In case you haven’t noticed, the days are getting shorter and the temperature is starting to drop. Neither of these factors help you or your children stay motivated to be active. Let’s face it, fitting in 30 to 60 minutes of daily physical activity is tough enough when it’s nice out. Add in less than ideal weather, the kids back in school, and the demands of everyday life, and you’ve got a recipe for a sedentary lifestyle. Although the thought of curling up in front of the TV with a cozy blanket and a tub full of popcorn is far more appealing than being physically active, unfortunately it doesn’t come with the same health benefits.
Some benefits of living a physically active lifestyle include:
- Control your weight
- Decrease your risk of cardiovascular disease, type 2 diabetes, metabolic syndrome, and some types of cancer
- Strengthen your bones and muscles
- Improve your mental health and mood
- Increase your chances of living longer
Perhaps one of the most important reasons to keep your kids active all year long, is to help build healthy habits that will hopefully last throughout their lifetime. It may be tough to get moving at first, but the more you do it the easier it gets! Be a positive role model and encourage your kids to stay active. Not sure how to keep them active? Why not give a few of the suggestions below a try the next time you want to get your kids moving.
Have them lend a helping hand. Although the days are getting shorter and the nights are getting colder, there is still a few hours each day to be active outside. Encouraging your kids to help with some of the outdoor chores is a win-win situation. They get physical activity in without even knowing it, and you get the work done in half the time. Have your children lend a helping hand the next time you need to rake the lawn, shovel the driveway, stack the wood, or walk the dog. Just be sure to put on plenty of layers to stay warm outside.
Interactive story time. Telling a story while having your kids act it out is a good way to stay active. Tell them about an awesome adventure where they are searching for treasure. First they have to crawl through some caves, then climb a tall tree, and finally jump over some fallen rocks. A simple story can turn into an action adventure. Use your kid’s imagination to your advantage by having them fill in parts of the story with you.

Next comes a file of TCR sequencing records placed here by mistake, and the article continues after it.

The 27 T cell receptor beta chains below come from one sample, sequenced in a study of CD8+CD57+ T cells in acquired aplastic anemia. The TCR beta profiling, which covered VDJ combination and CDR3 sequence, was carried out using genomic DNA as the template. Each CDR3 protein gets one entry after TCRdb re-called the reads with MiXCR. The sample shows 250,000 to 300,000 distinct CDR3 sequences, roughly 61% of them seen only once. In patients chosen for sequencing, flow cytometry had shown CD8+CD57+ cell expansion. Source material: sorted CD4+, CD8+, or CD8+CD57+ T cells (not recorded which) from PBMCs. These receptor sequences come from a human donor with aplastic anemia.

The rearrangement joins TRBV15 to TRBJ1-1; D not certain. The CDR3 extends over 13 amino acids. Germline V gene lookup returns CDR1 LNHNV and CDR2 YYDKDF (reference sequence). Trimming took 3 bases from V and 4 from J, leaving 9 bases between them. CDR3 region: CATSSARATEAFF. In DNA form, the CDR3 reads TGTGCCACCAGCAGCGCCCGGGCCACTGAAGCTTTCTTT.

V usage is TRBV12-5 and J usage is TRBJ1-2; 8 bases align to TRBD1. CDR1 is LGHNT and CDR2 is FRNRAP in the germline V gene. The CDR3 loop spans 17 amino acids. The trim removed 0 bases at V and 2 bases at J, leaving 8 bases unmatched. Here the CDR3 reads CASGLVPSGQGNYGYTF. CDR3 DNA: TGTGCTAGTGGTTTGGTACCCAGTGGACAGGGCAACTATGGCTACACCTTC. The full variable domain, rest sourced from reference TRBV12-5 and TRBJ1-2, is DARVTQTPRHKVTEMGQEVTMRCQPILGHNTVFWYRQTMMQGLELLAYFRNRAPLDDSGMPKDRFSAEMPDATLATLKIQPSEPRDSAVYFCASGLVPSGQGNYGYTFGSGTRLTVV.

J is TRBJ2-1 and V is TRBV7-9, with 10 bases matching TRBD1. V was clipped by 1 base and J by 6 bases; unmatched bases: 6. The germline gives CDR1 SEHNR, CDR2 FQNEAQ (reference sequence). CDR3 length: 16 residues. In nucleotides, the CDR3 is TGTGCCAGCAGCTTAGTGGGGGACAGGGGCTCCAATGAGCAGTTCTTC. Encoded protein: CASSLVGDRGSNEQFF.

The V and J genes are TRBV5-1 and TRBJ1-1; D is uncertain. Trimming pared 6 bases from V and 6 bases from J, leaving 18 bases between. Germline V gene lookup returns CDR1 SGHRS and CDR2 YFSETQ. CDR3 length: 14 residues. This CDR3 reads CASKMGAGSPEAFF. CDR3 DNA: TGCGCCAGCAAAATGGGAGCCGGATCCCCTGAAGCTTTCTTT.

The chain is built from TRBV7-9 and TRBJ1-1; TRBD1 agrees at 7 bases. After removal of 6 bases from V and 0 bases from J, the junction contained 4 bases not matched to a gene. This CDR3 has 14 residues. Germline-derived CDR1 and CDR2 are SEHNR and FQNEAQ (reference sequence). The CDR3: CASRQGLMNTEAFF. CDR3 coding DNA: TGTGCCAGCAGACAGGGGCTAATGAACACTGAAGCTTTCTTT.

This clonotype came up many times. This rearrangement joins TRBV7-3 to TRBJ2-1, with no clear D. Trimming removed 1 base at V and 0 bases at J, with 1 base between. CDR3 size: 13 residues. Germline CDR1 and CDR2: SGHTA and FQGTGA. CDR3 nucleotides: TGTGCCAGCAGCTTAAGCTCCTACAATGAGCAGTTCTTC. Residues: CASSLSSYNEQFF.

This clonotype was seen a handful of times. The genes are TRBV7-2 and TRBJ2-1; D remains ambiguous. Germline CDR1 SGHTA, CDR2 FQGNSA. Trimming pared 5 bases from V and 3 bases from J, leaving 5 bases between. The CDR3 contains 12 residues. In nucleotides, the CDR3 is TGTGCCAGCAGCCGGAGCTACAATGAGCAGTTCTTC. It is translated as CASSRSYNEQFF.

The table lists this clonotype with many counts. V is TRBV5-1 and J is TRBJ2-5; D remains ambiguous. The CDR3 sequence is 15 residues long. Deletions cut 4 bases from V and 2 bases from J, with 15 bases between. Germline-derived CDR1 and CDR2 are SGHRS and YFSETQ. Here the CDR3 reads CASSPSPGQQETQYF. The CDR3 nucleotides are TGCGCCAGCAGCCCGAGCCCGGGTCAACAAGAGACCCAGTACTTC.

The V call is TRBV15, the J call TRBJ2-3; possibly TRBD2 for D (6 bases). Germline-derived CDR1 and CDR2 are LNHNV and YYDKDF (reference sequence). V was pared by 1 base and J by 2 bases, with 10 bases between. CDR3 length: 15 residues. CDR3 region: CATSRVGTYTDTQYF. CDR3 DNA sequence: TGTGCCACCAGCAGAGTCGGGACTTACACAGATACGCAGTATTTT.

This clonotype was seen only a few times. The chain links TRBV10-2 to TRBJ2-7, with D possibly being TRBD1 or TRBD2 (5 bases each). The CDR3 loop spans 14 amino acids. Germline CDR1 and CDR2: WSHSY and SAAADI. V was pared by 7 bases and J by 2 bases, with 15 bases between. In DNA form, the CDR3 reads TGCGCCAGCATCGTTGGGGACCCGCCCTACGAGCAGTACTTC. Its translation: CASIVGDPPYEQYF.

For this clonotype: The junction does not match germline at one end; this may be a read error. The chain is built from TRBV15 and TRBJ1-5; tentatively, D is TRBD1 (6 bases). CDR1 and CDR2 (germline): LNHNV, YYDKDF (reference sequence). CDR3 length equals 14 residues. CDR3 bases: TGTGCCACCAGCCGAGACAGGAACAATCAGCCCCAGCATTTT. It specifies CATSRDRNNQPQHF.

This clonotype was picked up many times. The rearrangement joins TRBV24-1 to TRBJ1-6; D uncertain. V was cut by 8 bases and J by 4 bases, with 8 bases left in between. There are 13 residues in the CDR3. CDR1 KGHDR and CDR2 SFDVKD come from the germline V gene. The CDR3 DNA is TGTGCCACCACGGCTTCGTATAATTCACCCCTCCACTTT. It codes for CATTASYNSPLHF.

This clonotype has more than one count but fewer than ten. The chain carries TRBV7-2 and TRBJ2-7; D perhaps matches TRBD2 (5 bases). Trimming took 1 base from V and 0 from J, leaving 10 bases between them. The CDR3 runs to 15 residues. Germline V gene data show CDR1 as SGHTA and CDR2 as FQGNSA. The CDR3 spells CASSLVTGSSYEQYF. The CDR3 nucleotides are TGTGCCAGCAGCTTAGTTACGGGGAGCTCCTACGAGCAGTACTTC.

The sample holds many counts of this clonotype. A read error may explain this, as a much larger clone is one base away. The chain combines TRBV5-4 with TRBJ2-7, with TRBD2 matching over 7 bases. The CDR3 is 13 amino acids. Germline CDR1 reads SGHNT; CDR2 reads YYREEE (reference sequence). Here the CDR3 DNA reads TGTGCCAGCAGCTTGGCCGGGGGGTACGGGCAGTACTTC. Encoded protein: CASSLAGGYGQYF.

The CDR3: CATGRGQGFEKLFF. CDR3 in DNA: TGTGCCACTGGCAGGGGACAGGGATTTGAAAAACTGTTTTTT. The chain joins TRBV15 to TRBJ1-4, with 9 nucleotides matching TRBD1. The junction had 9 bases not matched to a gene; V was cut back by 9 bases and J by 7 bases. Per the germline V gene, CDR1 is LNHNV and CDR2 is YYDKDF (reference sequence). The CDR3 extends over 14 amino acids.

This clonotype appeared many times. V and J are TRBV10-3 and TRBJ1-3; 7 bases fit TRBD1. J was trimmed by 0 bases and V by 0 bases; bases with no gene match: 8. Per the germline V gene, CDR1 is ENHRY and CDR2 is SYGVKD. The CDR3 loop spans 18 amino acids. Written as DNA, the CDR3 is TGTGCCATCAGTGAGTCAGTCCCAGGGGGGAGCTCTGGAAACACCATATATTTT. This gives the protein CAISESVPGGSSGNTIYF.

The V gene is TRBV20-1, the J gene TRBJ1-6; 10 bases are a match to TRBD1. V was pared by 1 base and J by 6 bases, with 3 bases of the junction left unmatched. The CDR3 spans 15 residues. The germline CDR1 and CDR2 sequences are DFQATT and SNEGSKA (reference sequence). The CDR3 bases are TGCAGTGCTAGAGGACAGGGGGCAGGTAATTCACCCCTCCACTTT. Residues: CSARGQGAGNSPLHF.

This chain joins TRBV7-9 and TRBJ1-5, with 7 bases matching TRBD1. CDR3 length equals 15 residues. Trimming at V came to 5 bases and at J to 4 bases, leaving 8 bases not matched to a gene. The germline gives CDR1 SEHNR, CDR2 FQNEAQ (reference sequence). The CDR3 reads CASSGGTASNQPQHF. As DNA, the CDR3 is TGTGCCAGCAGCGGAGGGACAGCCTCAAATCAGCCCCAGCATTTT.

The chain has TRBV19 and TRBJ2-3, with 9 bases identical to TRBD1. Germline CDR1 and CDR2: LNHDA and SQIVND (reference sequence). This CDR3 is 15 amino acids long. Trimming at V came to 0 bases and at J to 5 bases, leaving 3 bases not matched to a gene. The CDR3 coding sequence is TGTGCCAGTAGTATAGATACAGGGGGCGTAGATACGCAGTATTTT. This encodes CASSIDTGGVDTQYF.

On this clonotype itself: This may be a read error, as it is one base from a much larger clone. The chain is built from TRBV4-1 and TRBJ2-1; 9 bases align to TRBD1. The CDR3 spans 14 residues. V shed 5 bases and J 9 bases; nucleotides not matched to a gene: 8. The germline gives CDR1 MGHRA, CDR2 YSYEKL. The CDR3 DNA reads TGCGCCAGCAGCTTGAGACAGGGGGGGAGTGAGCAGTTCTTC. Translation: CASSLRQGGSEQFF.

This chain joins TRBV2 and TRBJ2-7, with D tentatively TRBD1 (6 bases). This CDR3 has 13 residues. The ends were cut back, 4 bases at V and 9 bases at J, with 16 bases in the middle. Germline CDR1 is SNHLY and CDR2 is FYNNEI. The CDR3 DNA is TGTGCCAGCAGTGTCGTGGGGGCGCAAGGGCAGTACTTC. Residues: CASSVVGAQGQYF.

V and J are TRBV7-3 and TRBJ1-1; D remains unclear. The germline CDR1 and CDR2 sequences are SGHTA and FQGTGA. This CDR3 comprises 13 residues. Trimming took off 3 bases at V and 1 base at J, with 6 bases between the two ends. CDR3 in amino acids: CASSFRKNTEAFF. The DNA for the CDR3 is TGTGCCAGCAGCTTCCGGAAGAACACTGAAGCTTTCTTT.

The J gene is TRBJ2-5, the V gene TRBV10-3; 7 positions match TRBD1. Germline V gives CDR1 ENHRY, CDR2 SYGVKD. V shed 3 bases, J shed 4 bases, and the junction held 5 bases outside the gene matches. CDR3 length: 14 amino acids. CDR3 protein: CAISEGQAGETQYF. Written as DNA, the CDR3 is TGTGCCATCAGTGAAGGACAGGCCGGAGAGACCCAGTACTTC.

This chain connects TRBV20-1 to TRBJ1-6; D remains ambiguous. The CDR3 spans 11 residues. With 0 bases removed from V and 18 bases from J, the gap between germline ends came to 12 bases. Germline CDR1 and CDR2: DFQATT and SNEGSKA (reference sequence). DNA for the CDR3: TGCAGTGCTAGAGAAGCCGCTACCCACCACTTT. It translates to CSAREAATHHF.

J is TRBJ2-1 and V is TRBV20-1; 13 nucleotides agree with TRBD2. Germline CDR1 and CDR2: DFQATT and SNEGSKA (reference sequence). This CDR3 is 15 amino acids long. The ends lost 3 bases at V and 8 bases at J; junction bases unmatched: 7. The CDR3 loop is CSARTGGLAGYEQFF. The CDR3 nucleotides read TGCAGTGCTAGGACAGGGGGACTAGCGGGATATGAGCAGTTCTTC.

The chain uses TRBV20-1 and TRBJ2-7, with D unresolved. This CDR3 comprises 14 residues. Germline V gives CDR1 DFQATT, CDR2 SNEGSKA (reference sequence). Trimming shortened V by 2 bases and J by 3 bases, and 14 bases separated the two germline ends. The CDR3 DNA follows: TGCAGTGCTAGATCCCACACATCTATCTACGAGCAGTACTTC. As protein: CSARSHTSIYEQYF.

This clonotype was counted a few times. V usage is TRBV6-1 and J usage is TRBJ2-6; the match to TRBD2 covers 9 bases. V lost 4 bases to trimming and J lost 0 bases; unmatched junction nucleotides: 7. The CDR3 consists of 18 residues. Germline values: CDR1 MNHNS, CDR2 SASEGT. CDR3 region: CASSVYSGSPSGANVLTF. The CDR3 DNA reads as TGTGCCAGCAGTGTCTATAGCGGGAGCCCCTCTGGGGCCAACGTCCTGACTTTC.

Participate in indoor games/sport. Many recreation centers offer indoor team sports, like basketball or soccer during the winter. If your child is not a fan of sports, there are still plenty of indoor games to play as a family. Why not build a fort in the middle of the living room? Yes, fort building counts as physical activity. Just be sure to enlist their help when taking the fort down as well. If you have older kids in your family, you could also schedule a family fun night to go bowling or roller skating!
Put on your dancin’ shoes. Nothing like a good ol’ fashion dance party to get your blood flowing. Turn up the jams and get to groovin’! Not a dancer? Don’t worry! When you’re dancing at home you don’t have to have the smoothest moves. Just wiggle your body and go with the flow. You don’t have to have rhythm and coordination to burn calories. To ensure ample excitement for the party, have your children help to make a playlist of their favorite songs.
Although the benefits of regular exercise are clear, they are not the only factor you should consider when motivating your kids to stay active. It is unfortunate, but true- 1 out of 3 kids in the U.S. are overweight or obese. Childhood obesity is not only associated with increased risk of certain health problem, but it also has an impact on the quality of a child’s life. Depression, lack of self-esteem, and even the development of an eating disorder can stem from being overweight as a child. These are all reasons why it is oh so important to stay active and encourage your children to do the same!
For even more ways to keep your kids moving, check out this other Around the Plate article:
How do you keep your kids active all year long?
An Intern Behind the Plate,